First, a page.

The men's six lap, 120 kilometre race was enlivened by a small crash at the back of the field on the first lap, and then turned into a series of attacks and counterattacks, with none but the final one able to succeed.
The first break to get a sizable margin was on the second lap, when Hugo Houle (Team Quebec) and Devon Novakowski (Team Ontario) managed to gain 30 seconds by the end of the lap. Houle dropped back to the peloton on the next lap, but Novakowski kept at it on his own, extending his lead to over a minute by the start of lap three.
He hovered at a minute for another lap, but the wind was grinding him down, and by early in the fifth lap he had been caught and a counterattack of three had taken his place. This one looked stronger, led by Simon Lambert-Lemay (Equipe du Quebec), with Matt Potman & Owen Harrison (Team BC) struggling to hang on and contribute as the gap grew to nearly a minute.
The two BC riders cracked at the start of the final lap, on the climb, and Lambert-Lemay struck off on his own. However, the remnants of the peloton could see him on the long straightaway into the crosswind and hunted him down in a series of small chase groups, which coalesced back into a group of 30 riders with 12 kilometres to go.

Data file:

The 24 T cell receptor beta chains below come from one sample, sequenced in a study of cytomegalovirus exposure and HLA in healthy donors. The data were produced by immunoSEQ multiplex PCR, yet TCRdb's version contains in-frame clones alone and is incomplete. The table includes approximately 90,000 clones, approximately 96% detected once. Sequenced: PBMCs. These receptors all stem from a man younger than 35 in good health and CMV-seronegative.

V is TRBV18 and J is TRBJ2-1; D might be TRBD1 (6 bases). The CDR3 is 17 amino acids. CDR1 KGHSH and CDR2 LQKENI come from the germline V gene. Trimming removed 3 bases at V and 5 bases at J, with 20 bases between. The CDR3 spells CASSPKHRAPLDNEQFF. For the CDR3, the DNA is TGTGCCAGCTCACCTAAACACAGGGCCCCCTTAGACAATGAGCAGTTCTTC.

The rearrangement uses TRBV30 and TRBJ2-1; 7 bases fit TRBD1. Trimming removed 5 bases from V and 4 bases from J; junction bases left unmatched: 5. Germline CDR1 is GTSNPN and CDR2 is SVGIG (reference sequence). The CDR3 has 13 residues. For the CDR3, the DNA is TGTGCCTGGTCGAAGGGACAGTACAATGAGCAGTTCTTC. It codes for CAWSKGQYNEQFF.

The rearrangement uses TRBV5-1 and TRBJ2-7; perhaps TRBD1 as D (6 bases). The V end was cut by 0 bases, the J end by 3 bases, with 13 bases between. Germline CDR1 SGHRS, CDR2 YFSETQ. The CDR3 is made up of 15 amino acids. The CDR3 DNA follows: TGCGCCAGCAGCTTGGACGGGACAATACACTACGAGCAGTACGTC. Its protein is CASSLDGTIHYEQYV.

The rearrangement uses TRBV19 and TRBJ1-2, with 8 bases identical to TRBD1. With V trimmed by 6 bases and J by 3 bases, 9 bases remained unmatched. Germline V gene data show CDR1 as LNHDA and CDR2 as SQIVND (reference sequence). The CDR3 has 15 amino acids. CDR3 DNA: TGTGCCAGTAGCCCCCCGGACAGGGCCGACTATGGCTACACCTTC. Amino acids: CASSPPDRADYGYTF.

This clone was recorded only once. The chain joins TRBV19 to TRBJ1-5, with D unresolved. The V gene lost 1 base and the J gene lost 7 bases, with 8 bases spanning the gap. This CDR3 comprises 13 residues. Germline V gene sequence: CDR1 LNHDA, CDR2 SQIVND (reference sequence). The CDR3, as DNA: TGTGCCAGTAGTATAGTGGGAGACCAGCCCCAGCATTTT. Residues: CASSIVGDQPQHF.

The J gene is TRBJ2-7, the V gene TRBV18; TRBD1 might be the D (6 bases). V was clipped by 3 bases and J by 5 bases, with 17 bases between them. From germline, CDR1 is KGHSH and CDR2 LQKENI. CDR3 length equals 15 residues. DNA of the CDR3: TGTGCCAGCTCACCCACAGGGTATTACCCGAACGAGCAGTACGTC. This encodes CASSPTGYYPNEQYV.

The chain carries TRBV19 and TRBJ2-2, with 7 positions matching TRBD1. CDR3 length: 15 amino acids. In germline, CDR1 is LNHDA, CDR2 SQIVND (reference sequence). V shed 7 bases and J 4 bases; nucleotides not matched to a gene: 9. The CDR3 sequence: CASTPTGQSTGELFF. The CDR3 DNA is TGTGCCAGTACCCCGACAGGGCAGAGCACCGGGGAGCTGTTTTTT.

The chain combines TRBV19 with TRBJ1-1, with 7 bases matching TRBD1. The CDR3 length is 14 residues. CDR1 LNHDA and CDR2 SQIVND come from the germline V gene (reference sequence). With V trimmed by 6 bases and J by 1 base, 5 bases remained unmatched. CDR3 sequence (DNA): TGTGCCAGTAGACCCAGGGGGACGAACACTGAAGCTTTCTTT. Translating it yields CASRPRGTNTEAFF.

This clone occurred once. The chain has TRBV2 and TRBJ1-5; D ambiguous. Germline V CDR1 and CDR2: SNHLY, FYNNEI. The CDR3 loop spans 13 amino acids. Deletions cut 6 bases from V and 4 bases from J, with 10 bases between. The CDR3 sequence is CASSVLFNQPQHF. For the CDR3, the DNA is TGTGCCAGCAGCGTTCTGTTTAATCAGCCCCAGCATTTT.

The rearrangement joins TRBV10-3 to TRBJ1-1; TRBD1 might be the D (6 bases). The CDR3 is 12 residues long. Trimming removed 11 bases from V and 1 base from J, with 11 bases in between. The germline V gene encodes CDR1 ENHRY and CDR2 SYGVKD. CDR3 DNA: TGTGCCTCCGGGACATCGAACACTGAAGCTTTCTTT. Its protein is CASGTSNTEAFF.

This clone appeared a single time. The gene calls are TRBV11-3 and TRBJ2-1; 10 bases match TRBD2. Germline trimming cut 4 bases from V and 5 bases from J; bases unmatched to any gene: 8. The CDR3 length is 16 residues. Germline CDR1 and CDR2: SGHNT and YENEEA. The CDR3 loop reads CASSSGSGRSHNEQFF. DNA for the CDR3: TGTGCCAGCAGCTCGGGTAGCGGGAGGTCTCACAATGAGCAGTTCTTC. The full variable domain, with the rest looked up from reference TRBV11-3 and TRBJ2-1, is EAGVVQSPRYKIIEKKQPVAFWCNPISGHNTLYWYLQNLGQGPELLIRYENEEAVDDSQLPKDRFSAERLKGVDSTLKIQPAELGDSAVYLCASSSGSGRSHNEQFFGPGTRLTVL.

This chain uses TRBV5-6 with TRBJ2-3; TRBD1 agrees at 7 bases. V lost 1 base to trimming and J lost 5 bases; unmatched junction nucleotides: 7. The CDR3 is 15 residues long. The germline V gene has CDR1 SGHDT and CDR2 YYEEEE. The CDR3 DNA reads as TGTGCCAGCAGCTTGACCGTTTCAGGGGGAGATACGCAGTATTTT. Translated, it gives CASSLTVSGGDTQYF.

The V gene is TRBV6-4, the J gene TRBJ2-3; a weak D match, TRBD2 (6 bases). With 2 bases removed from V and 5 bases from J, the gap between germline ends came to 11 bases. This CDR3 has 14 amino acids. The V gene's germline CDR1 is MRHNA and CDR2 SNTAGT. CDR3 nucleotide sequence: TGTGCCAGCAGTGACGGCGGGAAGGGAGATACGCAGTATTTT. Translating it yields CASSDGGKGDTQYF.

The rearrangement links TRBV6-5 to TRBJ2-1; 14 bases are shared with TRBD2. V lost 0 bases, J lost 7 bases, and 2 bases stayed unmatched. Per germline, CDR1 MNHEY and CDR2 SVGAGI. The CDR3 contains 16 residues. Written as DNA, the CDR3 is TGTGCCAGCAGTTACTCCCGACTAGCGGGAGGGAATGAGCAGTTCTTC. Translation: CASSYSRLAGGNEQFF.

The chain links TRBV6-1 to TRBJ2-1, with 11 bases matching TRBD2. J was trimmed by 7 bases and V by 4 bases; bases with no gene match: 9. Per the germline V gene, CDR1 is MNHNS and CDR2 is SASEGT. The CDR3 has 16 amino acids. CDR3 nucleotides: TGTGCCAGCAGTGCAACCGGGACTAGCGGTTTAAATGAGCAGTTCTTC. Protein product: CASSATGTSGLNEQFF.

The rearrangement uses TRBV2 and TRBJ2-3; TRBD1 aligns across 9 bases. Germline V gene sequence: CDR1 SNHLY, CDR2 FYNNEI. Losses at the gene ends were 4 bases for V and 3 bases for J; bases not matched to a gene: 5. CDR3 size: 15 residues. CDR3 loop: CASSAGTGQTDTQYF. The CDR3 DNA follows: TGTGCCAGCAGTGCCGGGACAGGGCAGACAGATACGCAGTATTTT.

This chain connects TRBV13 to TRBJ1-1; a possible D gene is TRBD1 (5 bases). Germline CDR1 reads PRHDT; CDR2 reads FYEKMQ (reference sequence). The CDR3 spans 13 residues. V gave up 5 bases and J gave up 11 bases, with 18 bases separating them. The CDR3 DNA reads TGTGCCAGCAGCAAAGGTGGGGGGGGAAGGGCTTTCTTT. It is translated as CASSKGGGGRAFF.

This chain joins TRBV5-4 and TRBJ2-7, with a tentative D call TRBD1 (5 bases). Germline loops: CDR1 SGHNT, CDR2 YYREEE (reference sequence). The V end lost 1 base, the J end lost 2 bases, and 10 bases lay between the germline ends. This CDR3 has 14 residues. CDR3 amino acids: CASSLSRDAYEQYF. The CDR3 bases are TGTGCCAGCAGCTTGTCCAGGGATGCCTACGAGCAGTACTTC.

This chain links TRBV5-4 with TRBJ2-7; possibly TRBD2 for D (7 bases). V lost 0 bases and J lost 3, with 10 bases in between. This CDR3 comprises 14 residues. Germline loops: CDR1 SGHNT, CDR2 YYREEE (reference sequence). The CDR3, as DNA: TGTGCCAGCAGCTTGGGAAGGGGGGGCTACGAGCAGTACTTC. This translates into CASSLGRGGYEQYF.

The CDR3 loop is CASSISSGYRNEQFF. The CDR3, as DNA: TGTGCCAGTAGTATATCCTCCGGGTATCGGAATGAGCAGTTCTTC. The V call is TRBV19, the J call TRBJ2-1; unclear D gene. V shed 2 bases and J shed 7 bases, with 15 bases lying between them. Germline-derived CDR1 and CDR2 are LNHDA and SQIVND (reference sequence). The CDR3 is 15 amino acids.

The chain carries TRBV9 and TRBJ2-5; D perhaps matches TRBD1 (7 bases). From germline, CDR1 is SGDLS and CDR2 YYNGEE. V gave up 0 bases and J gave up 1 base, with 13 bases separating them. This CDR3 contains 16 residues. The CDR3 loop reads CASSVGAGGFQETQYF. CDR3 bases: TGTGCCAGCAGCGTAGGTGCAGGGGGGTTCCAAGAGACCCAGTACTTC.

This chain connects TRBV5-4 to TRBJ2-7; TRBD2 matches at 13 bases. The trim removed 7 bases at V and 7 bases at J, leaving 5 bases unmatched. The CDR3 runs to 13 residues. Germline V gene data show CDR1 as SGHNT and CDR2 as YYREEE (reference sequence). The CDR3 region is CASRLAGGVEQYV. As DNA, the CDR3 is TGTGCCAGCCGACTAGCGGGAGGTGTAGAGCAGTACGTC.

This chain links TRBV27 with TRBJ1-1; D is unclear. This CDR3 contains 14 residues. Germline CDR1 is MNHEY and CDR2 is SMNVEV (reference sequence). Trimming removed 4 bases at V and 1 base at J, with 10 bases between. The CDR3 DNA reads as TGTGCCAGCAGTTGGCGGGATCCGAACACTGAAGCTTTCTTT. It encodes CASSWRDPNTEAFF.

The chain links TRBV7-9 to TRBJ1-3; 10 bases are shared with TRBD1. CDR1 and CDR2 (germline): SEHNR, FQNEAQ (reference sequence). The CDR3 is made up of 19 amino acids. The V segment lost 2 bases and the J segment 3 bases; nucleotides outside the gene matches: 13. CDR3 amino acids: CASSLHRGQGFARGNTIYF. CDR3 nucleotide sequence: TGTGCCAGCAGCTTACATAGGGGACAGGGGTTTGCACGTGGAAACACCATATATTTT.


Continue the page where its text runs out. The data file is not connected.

It was only two kilometres later, after a series of attacks that the winning move of three riders managed to sneak away. Guillaume Boivin - Cossette's team mate (although riding for Equipe du Quebec) started the break.
"Boivin was just ahead of the peloton, not really a break, just a small gap," explained Cossette. "So I bridged up and so did the BC rider (Evan Flater - Aviawest-Rocky Mountain). I could tell that this break was the one; we were giving it our all, and the gap was increasing pretty quickly."
With Eva-Devinci, Quebec and BC represented, this proved to be the break with the right ingredients, and the trio went nearly a minute clear in the final ten kilometres, with Cossette easily outsprinting Boivin and Flater for the title. Local St-Georges rider Vincent Quirion (Garneau-Crocs-Ogilvy Renault) took the field sprint for fourth. In an impressive display of depth, Quebec riders took all of the top-ten spots except for Flater's third place.